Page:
|Screen Reader||Allows users to navigate through windows, menus, and controls while receiving text and limited graphics information through speech output or braille display.|
|Braille Display||Provides line by line braille display of on-screen text using a series of pins to form braille symbols that are constantly updated as the user navigates through the interface.|
|Text to Speech (TTS)||Translates electronic text into speech via a speech synthesizer.|
|Magnification||Provides magnification of a portion or all of a screen, including graphics and windows as well as text. Allows users to track position of the input focus.|
Assistive Technologies for Hearing Disabilities
|Assistive Technology||Function Provided|
|Telecommunications Device for the Deaf (TDD)||Provides a means for users to communicate over telephone lines using text terminals.|
|Closed Captioning||Provides text translation of spoken material on video media. Important computer applications include distance learning, CD-ROM, video teleconferencing, and other forms of interactive video.|
|ShowSounds||Proposed standard would provide visual translation of sound information. Non-speech audio such as system beeps would be presented via screen flashing or similar methods. Video and still images would be described through closed captions or related technologies. This capability would be provided by the system infrastructure.|
Relevant Accessibility Laws
In addition to being the right thing to do, accessibility is supported by a number of laws around the world.
Australia passed the Disability Discrimination Act of 1992 with specific provisions to accomodate people with disabilities. Under Web & IT Accessibility, Austalia has established policy initiatives for accessibility of electronic commerce and new service and information technologies for older Australians and people with a disability. As a part of this, the Cabinet on 21 March 2000 adopted specific accessibility requirements for Commonwealth sites as part of its policy for use of the internet, including requirements for:
- All Commonwealth departments and agencies to evaluate their sites for compliance with the W3C accessibility standards from1 June 2000
- All new contracted site work to include accessibility benchmarks from 1 June 2000
- All Commonwealth sites to pass accessibility testing by reference to W3C standards by 1 December 2000.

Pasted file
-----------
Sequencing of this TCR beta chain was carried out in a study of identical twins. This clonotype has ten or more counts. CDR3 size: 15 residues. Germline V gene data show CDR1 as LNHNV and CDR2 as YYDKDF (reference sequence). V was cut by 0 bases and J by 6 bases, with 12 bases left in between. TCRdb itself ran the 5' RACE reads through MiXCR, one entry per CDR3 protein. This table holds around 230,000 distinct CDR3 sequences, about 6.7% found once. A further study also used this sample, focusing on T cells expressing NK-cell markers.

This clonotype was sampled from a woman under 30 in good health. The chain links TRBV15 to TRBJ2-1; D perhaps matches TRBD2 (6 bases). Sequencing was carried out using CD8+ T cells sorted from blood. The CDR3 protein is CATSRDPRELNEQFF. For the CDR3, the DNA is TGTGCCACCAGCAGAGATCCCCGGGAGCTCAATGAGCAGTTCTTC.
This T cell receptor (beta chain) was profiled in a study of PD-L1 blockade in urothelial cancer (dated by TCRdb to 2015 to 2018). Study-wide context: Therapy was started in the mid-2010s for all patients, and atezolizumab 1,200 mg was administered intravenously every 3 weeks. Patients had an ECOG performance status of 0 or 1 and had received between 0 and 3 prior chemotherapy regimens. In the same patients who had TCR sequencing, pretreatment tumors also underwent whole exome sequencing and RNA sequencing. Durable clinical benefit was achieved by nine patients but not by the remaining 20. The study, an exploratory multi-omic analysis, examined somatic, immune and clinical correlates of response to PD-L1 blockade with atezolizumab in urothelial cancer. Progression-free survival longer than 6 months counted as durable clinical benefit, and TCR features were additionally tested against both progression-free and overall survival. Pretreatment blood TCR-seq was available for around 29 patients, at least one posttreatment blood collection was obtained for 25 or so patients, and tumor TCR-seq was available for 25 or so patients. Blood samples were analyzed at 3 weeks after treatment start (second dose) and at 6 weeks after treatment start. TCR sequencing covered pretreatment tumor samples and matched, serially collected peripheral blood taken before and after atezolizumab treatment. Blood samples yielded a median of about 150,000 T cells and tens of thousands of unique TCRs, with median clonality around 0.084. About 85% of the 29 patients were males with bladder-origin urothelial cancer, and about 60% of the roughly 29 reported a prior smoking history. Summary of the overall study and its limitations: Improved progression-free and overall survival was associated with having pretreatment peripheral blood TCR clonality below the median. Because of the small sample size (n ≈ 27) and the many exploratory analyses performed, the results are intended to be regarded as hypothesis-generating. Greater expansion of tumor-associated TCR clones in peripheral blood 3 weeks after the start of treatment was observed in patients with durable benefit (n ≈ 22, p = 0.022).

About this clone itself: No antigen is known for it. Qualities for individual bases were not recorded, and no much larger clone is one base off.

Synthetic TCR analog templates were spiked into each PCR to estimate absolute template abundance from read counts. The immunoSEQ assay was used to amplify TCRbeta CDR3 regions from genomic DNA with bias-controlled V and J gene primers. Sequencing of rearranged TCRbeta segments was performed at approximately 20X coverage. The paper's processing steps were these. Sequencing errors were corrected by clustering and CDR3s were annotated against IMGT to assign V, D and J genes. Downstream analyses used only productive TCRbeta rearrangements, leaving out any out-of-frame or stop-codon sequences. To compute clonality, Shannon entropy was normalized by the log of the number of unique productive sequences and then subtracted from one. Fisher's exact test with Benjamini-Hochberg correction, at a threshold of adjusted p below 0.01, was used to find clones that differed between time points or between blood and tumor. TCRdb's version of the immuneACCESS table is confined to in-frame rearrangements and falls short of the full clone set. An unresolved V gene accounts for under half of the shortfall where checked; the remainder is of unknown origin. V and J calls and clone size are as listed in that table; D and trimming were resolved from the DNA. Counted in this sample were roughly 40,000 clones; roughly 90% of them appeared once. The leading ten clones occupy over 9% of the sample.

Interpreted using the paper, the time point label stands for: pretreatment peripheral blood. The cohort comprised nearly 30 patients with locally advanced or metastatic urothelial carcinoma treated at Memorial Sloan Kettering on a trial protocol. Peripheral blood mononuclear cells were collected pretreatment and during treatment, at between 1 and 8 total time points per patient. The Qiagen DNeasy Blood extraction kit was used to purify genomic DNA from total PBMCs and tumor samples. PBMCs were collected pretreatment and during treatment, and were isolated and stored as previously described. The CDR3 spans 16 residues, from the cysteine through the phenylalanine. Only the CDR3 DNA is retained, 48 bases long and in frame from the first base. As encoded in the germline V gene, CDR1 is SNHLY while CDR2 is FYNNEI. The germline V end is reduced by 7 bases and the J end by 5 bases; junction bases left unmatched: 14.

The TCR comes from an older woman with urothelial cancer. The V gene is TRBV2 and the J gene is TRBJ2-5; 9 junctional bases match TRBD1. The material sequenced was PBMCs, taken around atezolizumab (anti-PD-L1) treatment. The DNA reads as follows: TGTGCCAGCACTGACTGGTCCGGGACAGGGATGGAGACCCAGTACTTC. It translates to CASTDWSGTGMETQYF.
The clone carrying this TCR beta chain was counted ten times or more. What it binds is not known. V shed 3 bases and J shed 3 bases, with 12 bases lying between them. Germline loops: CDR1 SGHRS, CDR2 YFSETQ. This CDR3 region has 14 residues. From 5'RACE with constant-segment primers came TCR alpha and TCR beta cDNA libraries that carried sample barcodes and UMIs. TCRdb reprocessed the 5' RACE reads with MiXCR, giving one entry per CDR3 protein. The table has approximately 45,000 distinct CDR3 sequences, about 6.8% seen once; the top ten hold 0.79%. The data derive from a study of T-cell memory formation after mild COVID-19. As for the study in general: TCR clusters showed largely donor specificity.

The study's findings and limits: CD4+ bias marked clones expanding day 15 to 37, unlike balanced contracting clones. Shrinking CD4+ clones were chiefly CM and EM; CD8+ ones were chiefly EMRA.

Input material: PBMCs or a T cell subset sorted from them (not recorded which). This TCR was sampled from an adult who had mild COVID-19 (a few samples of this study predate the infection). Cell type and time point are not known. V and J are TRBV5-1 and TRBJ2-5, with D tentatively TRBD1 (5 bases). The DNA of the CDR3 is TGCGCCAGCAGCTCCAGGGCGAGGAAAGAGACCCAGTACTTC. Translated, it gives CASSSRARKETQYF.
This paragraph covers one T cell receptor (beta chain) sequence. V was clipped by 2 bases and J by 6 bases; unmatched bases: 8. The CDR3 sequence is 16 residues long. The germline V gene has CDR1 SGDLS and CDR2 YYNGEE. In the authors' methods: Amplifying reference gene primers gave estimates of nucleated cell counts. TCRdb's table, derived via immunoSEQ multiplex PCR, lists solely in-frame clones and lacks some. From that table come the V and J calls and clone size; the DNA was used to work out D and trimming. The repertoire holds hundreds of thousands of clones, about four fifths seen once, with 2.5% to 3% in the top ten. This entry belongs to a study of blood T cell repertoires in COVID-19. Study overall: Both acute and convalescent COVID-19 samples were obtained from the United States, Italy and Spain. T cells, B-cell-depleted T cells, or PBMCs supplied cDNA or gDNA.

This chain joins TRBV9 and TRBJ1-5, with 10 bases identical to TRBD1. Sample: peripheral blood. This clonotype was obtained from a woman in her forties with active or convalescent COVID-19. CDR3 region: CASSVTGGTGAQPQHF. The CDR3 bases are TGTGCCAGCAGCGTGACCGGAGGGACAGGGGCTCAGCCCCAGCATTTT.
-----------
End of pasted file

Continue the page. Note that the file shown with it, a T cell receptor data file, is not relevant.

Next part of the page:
Policy on the Provision of Accommodation for Employees with Disabilities. This policy became effective July 1, 1999 and outlines the responsibilities regarding the employment accommodation of employees with disabilities. In discharging this policy, the Government of Canada recognizes that the work environment of employees with disabilities must be adapted to meet their employment-related needs of employees with disabilities in the federal Public Service are met within reason - IT accommodation is an important part of this.
Freedom to Choose Action Plan for IT Use by People with Disabilities. It essentially says the Danish info-society must be open to everyone - including people with disabilities. "Freedom to Choose - Action Plan for IT use by People with Disabilities" follows up the Government's IT Policy Action Plan 1995. In particular it says: "States should ensure that new computerised information and service systems offered to the general public are either initially accessible or are adapted to be made accessible to persons with disabilities."
2003 has been declared the European Year of People with Disabilities. The European Commission launched the eEurope initiative on 8th December 1999 with the adoption of the Communication eEurope - An Information Society for all. The eEurope Action Plan associated with this initiative has set the following goals.
- By the end of 2000: Review Information Society legislation and standards on accessibility. Recommendation to take account of people with disabilities in the public procurement of information and communications products and services.
- By the end of 2001: Commitment to make all public Web sites and their content accessible to people with disabilities.
- By the end of 2002: Create centres of excellence in each Member State to develop an EU curriculum in Design-for-All.
The official web-page of the responsible government agency (german only).
The Irish government has The Employment Equality Act and the Equal Status Act, which are modern anti-discrimination measures, and the Equality Authority Act, which is chartered to address violations of the first two Acts. The law also created the National Disability Authority Act led to a group who is responsible for, among other things, advising the Government on the coordination and development of policy disability issues.